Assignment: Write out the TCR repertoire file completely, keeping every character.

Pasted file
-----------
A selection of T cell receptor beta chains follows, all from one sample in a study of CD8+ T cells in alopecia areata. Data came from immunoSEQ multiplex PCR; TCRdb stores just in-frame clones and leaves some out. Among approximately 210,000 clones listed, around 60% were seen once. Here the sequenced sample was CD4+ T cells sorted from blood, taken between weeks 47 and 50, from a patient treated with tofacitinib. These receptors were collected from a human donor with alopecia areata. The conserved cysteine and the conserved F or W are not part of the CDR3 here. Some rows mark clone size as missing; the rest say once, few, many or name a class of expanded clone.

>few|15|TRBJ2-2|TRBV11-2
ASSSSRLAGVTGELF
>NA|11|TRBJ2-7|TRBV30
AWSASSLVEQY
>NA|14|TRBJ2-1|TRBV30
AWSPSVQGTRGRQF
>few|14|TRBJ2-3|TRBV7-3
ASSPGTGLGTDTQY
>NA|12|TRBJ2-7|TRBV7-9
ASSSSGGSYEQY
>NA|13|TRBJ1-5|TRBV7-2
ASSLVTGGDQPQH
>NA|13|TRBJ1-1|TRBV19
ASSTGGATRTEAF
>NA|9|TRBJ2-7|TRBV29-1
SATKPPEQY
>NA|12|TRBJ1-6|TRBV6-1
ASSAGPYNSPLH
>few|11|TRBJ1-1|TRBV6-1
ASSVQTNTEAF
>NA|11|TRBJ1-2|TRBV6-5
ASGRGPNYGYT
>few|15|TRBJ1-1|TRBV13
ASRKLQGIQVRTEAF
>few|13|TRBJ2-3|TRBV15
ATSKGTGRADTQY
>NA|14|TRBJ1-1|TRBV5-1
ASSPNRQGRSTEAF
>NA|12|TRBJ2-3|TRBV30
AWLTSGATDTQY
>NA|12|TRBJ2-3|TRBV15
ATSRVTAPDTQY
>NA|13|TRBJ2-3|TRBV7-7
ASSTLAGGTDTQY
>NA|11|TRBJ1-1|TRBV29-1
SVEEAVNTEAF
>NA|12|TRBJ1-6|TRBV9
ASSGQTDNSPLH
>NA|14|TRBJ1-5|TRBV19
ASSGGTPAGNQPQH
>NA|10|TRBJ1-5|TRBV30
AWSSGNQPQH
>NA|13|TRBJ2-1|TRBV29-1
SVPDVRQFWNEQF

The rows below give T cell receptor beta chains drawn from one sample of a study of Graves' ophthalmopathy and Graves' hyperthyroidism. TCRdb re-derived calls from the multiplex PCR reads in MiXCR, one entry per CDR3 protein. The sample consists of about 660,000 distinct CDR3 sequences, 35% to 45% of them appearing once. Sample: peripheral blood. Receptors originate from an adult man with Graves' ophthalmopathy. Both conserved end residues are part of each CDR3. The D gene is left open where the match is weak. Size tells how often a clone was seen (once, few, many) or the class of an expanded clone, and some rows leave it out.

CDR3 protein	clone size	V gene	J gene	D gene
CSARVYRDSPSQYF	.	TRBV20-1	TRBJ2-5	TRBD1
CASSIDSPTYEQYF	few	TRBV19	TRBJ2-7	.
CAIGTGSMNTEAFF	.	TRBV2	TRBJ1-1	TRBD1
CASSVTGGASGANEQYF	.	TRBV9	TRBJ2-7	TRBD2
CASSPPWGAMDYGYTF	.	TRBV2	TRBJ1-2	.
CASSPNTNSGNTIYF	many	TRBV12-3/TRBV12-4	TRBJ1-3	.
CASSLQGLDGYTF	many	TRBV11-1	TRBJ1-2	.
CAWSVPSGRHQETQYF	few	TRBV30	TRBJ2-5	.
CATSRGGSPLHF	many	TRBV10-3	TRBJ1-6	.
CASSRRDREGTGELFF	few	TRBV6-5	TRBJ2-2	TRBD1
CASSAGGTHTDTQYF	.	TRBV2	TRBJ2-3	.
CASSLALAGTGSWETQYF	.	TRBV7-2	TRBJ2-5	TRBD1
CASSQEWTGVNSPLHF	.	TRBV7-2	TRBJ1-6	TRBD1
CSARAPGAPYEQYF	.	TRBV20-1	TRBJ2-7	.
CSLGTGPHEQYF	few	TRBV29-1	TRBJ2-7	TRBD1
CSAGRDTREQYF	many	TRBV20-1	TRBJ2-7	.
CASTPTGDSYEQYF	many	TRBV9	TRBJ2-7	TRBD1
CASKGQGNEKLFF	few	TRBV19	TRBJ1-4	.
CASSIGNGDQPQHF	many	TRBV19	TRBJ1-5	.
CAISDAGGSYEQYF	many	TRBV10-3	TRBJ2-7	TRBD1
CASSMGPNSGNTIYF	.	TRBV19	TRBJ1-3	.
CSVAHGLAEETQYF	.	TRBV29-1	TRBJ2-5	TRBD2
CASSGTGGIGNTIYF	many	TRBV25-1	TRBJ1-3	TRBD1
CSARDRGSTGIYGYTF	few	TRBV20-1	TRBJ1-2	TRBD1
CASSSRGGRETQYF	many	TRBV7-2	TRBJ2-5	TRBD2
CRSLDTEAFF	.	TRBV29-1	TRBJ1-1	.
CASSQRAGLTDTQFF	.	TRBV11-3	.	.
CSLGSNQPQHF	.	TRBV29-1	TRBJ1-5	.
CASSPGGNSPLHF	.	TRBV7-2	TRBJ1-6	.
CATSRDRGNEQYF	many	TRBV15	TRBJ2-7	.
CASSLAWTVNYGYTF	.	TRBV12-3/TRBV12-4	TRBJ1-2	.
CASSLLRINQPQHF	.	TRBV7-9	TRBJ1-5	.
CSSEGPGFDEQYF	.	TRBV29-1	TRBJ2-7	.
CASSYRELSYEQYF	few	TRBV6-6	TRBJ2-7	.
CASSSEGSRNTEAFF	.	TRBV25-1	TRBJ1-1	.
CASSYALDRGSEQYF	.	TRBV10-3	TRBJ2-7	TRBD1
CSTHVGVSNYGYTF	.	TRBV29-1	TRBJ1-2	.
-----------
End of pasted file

A selection of T cell receptor beta chains follows, all from one sample in a study of CD8+ T cells in alopecia areata. Data came from immunoSEQ multiplex PCR; TCRdb stores just in-frame clones and leaves some out. Among approximately 210,000 clones listed, around 60% were seen once. Here the sequenced sample was CD4+ T cells sorted from blood, taken between weeks 47 and 50, from a patient treated with tofacitinib. These receptors were collected from a human donor with alopecia areata. The conserved cysteine and the conserved F or W are not part of the CDR3 here. Some rows mark clone size as missing; the rest say once, few, many or name a class of expanded clone.

>few|15|TRBJ2-2|TRBV11-2
ASSSSRLAGVTGELF
>NA|11|TRBJ2-7|TRBV30
AWSASSLVEQY
>NA|14|TRBJ2-1|TRBV30
AWSPSVQGTRGRQF
>few|14|TRBJ2-3|TRBV7-3
ASSPGTGLGTDTQY
>NA|12|TRBJ2-7|TRBV7-9
ASSSSGGSYEQY
>NA|13|TRBJ1-5|TRBV7-2
ASSLVTGGDQPQH
>NA|13|TRBJ1-1|TRBV19
ASSTGGATRTEAF
>NA|9|TRBJ2-7|TRBV29-1
SATKPPEQY
>NA|12|TRBJ1-6|TRBV6-1
ASSAGPYNSPLH
>few|11|TRBJ1-1|TRBV6-1
ASSVQTNTEAF
>NA|11|TRBJ1-2|TRBV6-5
ASGRGPNYGYT
>few|15|TRBJ1-1|TRBV13
ASRKLQGIQVRTEAF
>few|13|TRBJ2-3|TRBV15
ATSKGTGRADTQY
>NA|14|TRBJ1-1|TRBV5-1
ASSPNRQGRSTEAF
>NA|12|TRBJ2-3|TRBV30
AWLTSGATDTQY
>NA|12|TRBJ2-3|TRBV15
ATSRVTAPDTQY
>NA|13|TRBJ2-3|TRBV7-7
ASSTLAGGTDTQY
>NA|11|TRBJ1-1|TRBV29-1
SVEEAVNTEAF
>NA|12|TRBJ1-6|TRBV9
ASSGQTDNSPLH
>NA|14|TRBJ1-5|TRBV19
ASSGGTPAGNQPQH
>NA|10|TRBJ1-5|TRBV30
AWSSGNQPQH
>NA|13|TRBJ2-1|TRBV29-1
SVPDVRQFWNEQF

The rows below give T cell receptor beta chains drawn from one sample of a study of Graves' ophthalmopathy and Graves' hyperthyroidism. TCRdb re-derived calls from the multiplex PCR reads in MiXCR, one entry per CDR3 protein. The sample consists of about 660,000 distinct CDR3 sequences, 35% to 45% of them appearing once. Sample: peripheral blood. Receptors originate from an adult man with Graves' ophthalmopathy. Both conserved end residues are part of each CDR3. The D gene is left open where the match is weak. Size tells how often a clone was seen (once, few, many) or the class of an expanded clone, and some rows leave it out.

CDR3 protein	clone size	V gene	J gene	D gene
CSARVYRDSPSQYF	.	TRBV20-1	TRBJ2-5	TRBD1
CASSIDSPTYEQYF	few	TRBV19	TRBJ2-7	.
CAIGTGSMNTEAFF	.	TRBV2	TRBJ1-1	TRBD1
CASSVTGGASGANEQYF	.	TRBV9	TRBJ2-7	TRBD2
CASSPPWGAMDYGYTF	.	TRBV2	TRBJ1-2	.
CASSPNTNSGNTIYF	many	TRBV12-3/TRBV12-4	TRBJ1-3	.
CASSLQGLDGYTF	many	TRBV11-1	TRBJ1-2	.
CAWSVPSGRHQETQYF	few	TRBV30	TRBJ2-5	.
CATSRGGSPLHF	many	TRBV10-3	TRBJ1-6	.
CASSRRDREGTGELFF	few	TRBV6-5	TRBJ2-2	TRBD1
CASSAGGTHTDTQYF	.	TRBV2	TRBJ2-3	.
CASSLALAGTGSWETQYF	.	TRBV7-2	TRBJ2-5	TRBD1
CASSQEWTGVNSPLHF	.	TRBV7-2	TRBJ1-6	TRBD1
CSARAPGAPYEQYF	.	TRBV20-1	TRBJ2-7	.
CSLGTGPHEQYF	few	TRBV29-1	TRBJ2-7	TRBD1
CSAGRDTREQYF	many	TRBV20-1	TRBJ2-7	.
CASTPTGDSYEQYF	many	TRBV9	TRBJ2-7	TRBD1
CASKGQGNEKLFF	few	TRBV19	TRBJ1-4	.
CASSIGNGDQPQHF	many	TRBV19	TRBJ1-5	.
CAISDAGGSYEQYF	many	TRBV10-3	TRBJ2-7	TRBD1
CASSMGPNSGNTIYF	.	TRBV19	TRBJ1-3	.
CSVAHGLAEETQYF	.	TRBV29-1	TRBJ2-5	TRBD2
CASSGTGGIGNTIYF	many	TRBV25-1	TRBJ1-3	TRBD1
CSARDRGSTGIYGYTF	few	TRBV20-1	TRBJ1-2	TRBD1
CASSSRGGRETQYF	many	TRBV7-2	TRBJ2-5	TRBD2
CRSLDTEAFF	.	TRBV29-1	TRBJ1-1	.
CASSQRAGLTDTQFF	.	TRBV11-3	.	.
CSLGSNQPQHF	.	TRBV29-1	TRBJ1-5	.
CASSPGGNSPLHF	.	TRBV7-2	TRBJ1-6	.
CATSRDRGNEQYF	many	TRBV15	TRBJ2-7	.
CASSLAWTVNYGYTF	.	TRBV12-3/TRBV12-4	TRBJ1-2	.
CASSLLRINQPQHF	.	TRBV7-9	TRBJ1-5	.
CSSEGPGFDEQYF	.	TRBV29-1	TRBJ2-7	.
CASSYRELSYEQYF	few	TRBV6-6	TRBJ2-7	.
CASSSEGSRNTEAFF	.	TRBV25-1	TRBJ1-1	.
CASSYALDRGSEQYF	.	TRBV10-3	TRBJ2-7	TRBD1
CSTHVGVSNYGYTF	.	TRBV29-1	TRBJ1-2	.